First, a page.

The parcel has never been accessible to the public and has amounted to a buffer between the park and a large privately owned compound that includes Arrillaga's residence, a private lake and arboretum.
The city has allowed Acterra, the environmental organization that oversees native-plant management and restoration in the nearby Arastradero Preserve, to operate a small nursery on it.
In addition to the parcel, the Lee Trust also gifted the city an easement over a dirt road that provides access from Los Trancos Woods Road in Portola Valley.
In what would otherwise have been an unremarkable and minor proposal to their City Council colleagues, a memo from Councilmembers Pat Burt, Greg Schmid and Karen Holman reveals that the 1981 gift came with a deed restriction requiring the city to use the property for "conservation, including park and recreation purposes."
The revelation that the land came with those requirements raises even more questions about the propriety of the city's discussions with Arrillaga in the fall of 2012.
In September 2012, unknown to the public at the time, the Council discussed in closed session an offer by Arrillaga to purchase the land for $175,000. Council members secretly visited the property in small groups to avoid the Brown Act's notice requirements, which might have drawn public attention to the possible land sale.
While the closed-door discussions were disclosed on council agendas as a "discussion on price and terms of payment" of a parcel identified only by parcel number, a Public Records Act request by the Weekly resulted in the release of a draft sale and purchase agreement for the land prepared by Arrillaga and emails between staff and council members making arrangements for visits to the property.
At the time, the council was also in the midst of discussing Arrillaga's massive proposal to develop office towers at 27 University Ave., and the secrecy of the foothills property negotiations raised questions about why the city was negotiating to sell a piece of public land to a developer with whom it was also negotiating a major development project.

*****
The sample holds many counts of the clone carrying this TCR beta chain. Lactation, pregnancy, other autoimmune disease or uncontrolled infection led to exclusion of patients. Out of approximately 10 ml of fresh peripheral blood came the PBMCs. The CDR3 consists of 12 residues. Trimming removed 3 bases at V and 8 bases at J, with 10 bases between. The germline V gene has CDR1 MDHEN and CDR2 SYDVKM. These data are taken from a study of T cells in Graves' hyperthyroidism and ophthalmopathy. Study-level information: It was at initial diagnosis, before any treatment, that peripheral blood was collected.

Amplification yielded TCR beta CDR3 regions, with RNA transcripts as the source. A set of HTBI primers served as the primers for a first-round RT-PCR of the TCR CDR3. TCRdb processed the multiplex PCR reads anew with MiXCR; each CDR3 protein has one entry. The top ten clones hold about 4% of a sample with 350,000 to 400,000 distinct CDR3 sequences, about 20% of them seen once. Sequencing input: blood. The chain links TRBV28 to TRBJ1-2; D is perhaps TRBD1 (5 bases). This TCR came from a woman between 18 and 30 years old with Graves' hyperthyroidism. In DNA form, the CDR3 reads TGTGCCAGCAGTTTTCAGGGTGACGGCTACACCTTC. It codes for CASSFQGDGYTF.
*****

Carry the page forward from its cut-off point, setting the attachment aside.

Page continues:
At the time, neither council members nor city staff would publicly discuss the issue since it had been considered in closed session. Although City Attorney Molly Stump said the item would be placed on a regular council agenda so the public could learn what was under consideration and why, no such discussion ever occurred and the matter apparently simply died without further action. The public was never informed about the reasons or circumstances for any of the city's actions, including why it would enter into negotiations without having first discussed the policy issue, in public, of selling a piece of city-owned land.
With the revelation that the land was a gift to the city and came with a deed restriction limiting its use, we now wonder why the sale of this property was even brought to the City Council for consideration.
Why all the secrecy about this parcel, and why are we only now learning the background?
Councilmembers Burt, Schmid and Holman are right in bringing this item forward in a way that shines a light on the history of this parcel and how it was handled by the council two years ago.
Their recommendations that the parcel be dedicated as parkland, evaluated for alternative public uses and be permanently opened for public access is more than 20 years overdue, and we presume the full council will endorse those actions.
Now would also be an appropriate time for the city staff to explain to the public why, given what is now known about the history of the property and its deed restrictions, it ever entertained selling the property and failed to disclose these details or hold a single public discussion about them.
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